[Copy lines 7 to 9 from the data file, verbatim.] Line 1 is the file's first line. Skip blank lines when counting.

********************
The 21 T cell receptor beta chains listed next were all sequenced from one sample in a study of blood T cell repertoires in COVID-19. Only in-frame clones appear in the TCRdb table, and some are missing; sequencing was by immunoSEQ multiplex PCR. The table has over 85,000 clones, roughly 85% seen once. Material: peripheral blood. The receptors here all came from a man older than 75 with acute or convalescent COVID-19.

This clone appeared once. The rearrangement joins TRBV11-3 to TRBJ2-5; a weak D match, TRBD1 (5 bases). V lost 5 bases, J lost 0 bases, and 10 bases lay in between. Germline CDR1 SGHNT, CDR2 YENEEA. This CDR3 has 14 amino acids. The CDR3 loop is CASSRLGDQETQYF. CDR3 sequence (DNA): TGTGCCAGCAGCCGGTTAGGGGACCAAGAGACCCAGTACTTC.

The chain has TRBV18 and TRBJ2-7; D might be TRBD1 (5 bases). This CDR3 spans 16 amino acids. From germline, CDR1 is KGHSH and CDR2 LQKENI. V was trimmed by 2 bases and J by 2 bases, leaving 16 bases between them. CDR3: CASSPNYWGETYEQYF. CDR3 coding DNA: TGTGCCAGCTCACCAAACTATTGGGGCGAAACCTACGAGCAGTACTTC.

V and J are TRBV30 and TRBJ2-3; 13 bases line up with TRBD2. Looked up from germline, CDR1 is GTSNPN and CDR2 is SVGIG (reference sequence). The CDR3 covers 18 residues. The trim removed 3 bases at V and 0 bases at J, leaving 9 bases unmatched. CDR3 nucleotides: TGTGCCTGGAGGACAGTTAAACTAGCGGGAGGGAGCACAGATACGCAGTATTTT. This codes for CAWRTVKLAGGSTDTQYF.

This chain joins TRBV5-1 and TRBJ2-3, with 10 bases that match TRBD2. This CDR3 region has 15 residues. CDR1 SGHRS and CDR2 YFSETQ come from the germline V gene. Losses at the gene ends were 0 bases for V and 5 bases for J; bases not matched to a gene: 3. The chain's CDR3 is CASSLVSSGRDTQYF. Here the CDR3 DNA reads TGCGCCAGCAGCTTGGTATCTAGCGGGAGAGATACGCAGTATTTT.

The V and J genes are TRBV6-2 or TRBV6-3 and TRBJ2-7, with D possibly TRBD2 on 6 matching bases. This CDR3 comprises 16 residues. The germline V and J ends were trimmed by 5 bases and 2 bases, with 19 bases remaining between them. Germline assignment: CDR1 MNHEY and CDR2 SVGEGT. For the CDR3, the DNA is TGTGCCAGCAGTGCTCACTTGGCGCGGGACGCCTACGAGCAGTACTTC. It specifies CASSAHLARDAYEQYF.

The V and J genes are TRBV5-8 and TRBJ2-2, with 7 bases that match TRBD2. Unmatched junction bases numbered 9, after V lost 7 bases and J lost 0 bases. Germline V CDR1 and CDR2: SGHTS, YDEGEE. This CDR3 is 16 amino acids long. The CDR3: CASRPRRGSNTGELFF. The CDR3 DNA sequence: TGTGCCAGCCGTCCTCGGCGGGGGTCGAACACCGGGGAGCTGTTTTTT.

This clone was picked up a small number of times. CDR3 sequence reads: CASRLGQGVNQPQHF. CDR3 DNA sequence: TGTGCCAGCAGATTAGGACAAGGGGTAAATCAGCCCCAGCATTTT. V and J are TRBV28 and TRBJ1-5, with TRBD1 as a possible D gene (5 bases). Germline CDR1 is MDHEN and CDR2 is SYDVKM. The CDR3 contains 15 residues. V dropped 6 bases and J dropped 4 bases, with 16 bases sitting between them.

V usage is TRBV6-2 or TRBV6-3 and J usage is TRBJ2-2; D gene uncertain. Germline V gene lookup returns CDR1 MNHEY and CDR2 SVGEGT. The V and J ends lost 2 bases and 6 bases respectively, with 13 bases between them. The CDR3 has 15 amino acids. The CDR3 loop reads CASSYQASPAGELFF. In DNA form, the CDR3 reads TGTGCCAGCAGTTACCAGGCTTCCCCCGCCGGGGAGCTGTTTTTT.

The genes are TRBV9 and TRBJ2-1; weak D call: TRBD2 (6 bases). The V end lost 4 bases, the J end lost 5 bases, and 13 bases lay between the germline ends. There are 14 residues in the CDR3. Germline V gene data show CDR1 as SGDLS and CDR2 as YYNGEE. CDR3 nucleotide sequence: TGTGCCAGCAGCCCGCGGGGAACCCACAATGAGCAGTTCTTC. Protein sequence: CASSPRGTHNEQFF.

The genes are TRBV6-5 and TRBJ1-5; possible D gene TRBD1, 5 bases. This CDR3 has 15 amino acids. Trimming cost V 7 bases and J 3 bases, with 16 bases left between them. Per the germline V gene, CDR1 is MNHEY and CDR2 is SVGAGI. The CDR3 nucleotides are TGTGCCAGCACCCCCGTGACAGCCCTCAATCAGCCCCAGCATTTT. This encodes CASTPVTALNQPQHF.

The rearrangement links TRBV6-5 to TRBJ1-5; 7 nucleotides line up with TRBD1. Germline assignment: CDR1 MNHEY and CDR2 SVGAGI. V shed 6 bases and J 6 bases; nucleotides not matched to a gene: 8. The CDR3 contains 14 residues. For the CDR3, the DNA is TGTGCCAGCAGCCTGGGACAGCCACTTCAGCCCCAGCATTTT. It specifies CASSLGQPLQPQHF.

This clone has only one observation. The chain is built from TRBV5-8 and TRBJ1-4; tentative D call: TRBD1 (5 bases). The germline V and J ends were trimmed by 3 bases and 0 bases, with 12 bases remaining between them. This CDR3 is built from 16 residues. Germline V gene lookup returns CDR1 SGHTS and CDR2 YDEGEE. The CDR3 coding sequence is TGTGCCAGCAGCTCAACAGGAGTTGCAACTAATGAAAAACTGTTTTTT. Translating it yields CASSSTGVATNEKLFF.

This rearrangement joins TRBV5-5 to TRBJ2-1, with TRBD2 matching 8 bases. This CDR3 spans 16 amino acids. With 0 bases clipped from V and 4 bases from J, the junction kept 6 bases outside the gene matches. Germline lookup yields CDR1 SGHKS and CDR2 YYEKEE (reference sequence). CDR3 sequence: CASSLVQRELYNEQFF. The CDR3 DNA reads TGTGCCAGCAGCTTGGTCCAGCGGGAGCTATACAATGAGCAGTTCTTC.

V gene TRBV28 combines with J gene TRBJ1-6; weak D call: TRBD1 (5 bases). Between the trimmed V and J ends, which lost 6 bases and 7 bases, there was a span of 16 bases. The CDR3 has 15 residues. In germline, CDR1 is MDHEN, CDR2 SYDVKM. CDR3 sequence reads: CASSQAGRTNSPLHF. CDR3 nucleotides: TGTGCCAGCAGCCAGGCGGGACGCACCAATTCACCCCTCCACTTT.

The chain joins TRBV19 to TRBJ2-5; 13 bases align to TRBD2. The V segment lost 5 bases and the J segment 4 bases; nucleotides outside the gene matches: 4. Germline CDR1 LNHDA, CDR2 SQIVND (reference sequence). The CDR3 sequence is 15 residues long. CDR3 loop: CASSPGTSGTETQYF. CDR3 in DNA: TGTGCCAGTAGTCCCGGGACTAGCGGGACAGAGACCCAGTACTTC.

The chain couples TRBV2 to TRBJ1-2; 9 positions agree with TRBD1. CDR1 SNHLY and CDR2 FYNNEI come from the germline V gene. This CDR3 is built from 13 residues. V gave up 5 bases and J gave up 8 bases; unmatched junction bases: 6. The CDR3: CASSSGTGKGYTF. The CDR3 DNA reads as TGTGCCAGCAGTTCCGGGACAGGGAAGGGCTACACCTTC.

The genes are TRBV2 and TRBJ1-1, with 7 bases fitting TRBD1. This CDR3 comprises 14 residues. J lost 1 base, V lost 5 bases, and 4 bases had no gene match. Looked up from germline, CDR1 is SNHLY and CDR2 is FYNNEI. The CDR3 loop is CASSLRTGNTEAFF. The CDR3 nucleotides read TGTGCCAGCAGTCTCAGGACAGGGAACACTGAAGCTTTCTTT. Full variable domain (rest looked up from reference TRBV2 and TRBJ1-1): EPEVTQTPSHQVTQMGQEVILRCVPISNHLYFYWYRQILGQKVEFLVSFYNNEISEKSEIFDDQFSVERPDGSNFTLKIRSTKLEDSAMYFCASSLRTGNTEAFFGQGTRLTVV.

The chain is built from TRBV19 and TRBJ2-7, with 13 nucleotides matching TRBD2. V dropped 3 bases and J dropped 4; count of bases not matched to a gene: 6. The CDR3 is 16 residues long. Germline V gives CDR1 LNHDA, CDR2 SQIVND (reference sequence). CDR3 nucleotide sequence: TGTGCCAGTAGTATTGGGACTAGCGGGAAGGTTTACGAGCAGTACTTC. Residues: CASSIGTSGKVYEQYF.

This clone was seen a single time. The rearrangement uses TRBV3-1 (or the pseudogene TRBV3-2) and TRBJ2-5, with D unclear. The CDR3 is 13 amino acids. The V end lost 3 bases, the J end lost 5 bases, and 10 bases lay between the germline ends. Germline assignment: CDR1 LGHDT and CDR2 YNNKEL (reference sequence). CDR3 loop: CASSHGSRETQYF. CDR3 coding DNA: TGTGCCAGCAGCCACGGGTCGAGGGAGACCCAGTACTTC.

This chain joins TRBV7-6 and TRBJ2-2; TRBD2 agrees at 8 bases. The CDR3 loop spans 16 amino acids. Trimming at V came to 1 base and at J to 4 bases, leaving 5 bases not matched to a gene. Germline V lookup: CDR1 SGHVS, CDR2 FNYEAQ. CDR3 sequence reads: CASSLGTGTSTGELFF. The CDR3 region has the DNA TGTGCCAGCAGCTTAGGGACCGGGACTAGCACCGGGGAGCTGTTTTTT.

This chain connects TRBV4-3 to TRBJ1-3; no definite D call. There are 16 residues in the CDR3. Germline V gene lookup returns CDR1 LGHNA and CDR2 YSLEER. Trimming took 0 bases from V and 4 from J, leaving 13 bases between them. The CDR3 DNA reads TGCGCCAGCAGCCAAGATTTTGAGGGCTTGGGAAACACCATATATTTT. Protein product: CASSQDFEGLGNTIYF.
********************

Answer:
The V and J genes are TRBV5-8 and TRBJ2-2, with 7 bases that match TRBD2. Unmatched junction bases numbered 9, after V lost 7 bases and J lost 0 bases. Germline V CDR1 and CDR2: SGHTS, YDEGEE. This CDR3 is 16 amino acids long. The CDR3: CASRPRRGSNTGELFF. The CDR3 DNA sequence: TGTGCCAGCCGTCCTCGGCGGGGGTCGAACACCGGGGAGCTGTTTTTT.

This clone was picked up a small number of times. CDR3 sequence reads: CASRLGQGVNQPQHF. CDR3 DNA sequence: TGTGCCAGCAGATTAGGACAAGGGGTAAATCAGCCCCAGCATTTT. V and J are TRBV28 and TRBJ1-5, with TRBD1 as a possible D gene (5 bases). Germline CDR1 is MDHEN and CDR2 is SYDVKM. The CDR3 contains 15 residues. V dropped 6 bases and J dropped 4 bases, with 16 bases sitting between them.

V usage is TRBV6-2 or TRBV6-3 and J usage is TRBJ2-2; D gene uncertain. Germline V gene lookup returns CDR1 MNHEY and CDR2 SVGEGT. The V and J ends lost 2 bases and 6 bases respectively, with 13 bases between them. The CDR3 has 15 amino acids. The CDR3 loop reads CASSYQASPAGELFF. In DNA form, the CDR3 reads TGTGCCAGCAGTTACCAGGCTTCCCCCGCCGGGGAGCTGTTTTTT.